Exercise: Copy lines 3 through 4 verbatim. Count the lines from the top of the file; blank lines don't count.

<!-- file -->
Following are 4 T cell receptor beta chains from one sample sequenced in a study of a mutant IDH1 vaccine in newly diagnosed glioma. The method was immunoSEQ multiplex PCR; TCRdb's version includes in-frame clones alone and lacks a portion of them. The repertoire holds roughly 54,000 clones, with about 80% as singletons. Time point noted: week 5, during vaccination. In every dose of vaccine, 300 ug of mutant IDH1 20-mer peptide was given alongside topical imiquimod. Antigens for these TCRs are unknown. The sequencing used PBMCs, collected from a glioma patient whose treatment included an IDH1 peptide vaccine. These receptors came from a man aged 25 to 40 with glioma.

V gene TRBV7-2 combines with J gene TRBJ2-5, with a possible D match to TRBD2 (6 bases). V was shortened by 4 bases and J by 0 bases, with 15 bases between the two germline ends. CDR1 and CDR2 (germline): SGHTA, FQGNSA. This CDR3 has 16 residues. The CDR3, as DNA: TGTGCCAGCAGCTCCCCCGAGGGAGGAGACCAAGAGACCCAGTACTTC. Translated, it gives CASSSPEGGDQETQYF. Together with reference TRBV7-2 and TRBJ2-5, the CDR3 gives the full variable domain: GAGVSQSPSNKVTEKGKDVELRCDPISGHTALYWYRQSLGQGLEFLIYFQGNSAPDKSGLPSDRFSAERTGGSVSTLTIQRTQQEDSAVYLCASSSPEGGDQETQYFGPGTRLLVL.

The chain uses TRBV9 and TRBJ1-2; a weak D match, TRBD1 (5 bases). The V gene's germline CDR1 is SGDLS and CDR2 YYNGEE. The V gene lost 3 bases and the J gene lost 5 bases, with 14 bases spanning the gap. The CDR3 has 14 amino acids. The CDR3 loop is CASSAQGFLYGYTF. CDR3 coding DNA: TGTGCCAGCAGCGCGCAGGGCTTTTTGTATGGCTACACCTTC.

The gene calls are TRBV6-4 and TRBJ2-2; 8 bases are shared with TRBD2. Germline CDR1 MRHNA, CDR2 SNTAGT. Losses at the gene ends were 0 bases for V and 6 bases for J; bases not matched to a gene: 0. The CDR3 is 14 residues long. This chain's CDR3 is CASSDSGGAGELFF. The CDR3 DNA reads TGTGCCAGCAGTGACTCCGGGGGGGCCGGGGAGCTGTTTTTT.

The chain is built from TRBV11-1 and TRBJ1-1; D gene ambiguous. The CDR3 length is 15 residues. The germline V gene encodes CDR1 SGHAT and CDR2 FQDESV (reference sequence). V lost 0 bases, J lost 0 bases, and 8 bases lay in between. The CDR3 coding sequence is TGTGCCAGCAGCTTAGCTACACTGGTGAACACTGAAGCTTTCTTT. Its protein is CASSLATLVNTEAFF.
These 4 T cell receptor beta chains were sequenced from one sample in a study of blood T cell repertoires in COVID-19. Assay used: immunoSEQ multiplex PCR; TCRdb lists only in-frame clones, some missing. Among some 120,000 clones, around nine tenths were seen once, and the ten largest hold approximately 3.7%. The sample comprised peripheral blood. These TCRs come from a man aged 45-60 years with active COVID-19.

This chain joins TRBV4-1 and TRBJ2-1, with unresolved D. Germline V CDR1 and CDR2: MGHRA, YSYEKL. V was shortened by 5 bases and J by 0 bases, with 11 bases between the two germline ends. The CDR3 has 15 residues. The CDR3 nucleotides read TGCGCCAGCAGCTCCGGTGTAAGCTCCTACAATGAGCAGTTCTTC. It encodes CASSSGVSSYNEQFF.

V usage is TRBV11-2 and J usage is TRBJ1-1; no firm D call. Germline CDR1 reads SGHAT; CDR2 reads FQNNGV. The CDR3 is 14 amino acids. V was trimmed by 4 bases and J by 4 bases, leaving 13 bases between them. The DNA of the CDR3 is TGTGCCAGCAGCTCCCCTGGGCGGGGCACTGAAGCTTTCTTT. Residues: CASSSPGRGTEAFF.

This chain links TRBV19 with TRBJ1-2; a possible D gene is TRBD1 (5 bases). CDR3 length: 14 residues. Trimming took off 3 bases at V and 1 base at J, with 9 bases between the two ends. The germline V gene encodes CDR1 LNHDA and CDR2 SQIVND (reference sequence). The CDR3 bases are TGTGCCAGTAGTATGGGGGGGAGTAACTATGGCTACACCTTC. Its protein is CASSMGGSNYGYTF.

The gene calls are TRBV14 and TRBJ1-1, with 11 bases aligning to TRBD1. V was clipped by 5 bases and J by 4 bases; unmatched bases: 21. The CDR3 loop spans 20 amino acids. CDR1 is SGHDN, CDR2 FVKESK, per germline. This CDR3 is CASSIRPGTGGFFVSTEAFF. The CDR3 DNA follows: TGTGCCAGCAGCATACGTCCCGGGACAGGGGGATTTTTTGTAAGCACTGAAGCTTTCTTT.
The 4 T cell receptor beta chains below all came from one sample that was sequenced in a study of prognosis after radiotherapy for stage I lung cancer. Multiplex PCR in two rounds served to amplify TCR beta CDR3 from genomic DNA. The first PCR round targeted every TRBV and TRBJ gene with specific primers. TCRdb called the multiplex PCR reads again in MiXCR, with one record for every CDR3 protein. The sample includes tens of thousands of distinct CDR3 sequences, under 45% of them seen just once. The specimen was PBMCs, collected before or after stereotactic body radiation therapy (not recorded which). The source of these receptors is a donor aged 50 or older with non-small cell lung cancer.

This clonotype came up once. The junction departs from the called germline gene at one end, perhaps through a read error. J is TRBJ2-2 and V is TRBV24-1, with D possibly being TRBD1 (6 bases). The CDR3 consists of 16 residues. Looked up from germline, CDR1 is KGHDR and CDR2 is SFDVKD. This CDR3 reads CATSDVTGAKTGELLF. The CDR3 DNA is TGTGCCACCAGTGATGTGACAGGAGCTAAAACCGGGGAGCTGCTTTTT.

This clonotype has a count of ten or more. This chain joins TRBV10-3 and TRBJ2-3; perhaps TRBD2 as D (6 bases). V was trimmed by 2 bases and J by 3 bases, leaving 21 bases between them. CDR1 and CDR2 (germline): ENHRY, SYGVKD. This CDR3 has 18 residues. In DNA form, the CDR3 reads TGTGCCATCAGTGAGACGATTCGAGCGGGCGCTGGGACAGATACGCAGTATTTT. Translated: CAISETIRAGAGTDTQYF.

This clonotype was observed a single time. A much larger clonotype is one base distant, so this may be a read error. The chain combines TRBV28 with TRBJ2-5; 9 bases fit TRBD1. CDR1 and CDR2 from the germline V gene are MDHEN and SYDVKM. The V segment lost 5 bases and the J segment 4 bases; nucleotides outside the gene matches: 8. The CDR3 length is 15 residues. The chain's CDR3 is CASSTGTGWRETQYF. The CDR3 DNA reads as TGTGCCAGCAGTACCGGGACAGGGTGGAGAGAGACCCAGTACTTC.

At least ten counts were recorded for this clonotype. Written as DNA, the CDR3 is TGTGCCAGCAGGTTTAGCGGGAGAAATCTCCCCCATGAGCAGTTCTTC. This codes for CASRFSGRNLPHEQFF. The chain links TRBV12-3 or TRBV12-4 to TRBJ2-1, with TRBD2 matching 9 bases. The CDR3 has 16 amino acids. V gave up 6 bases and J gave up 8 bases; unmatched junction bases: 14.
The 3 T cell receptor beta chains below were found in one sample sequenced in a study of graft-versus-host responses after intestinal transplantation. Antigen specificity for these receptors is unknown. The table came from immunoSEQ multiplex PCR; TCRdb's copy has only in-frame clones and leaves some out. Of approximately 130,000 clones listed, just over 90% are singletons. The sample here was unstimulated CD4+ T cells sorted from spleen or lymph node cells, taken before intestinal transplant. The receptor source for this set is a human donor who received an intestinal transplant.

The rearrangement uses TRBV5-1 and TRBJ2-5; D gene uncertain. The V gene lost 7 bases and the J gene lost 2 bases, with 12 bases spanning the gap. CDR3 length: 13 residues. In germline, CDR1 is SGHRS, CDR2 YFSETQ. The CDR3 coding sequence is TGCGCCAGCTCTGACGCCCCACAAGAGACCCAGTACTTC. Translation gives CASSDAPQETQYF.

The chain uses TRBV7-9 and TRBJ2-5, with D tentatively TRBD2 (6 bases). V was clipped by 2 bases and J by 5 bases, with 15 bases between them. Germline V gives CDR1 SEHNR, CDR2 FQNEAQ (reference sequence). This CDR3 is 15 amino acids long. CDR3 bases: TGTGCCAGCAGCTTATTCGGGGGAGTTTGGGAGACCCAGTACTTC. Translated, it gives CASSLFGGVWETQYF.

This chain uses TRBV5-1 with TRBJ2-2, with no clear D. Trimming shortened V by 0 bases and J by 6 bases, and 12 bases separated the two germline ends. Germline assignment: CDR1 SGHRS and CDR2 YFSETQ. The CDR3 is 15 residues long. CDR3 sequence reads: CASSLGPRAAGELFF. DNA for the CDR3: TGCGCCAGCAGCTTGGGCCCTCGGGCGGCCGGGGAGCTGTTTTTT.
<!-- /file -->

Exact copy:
The chain uses TRBV9 and TRBJ1-2; a weak D match, TRBD1 (5 bases). The V gene's germline CDR1 is SGDLS and CDR2 YYNGEE. The V gene lost 3 bases and the J gene lost 5 bases, with 14 bases spanning the gap. The CDR3 has 14 amino acids. The CDR3 loop is CASSAQGFLYGYTF. CDR3 coding DNA: TGTGCCAGCAGCGCGCAGGGCTTTTTGTATGGCTACACCTTC.

The gene calls are TRBV6-4 and TRBJ2-2; 8 bases are shared with TRBD2. Germline CDR1 MRHNA, CDR2 SNTAGT. Losses at the gene ends were 0 bases for V and 6 bases for J; bases not matched to a gene: 0. The CDR3 is 14 residues long. This chain's CDR3 is CASSDSGGAGELFF. The CDR3 DNA reads TGTGCCAGCAGTGACTCCGGGGGGGCCGGGGAGCTGTTTTTT.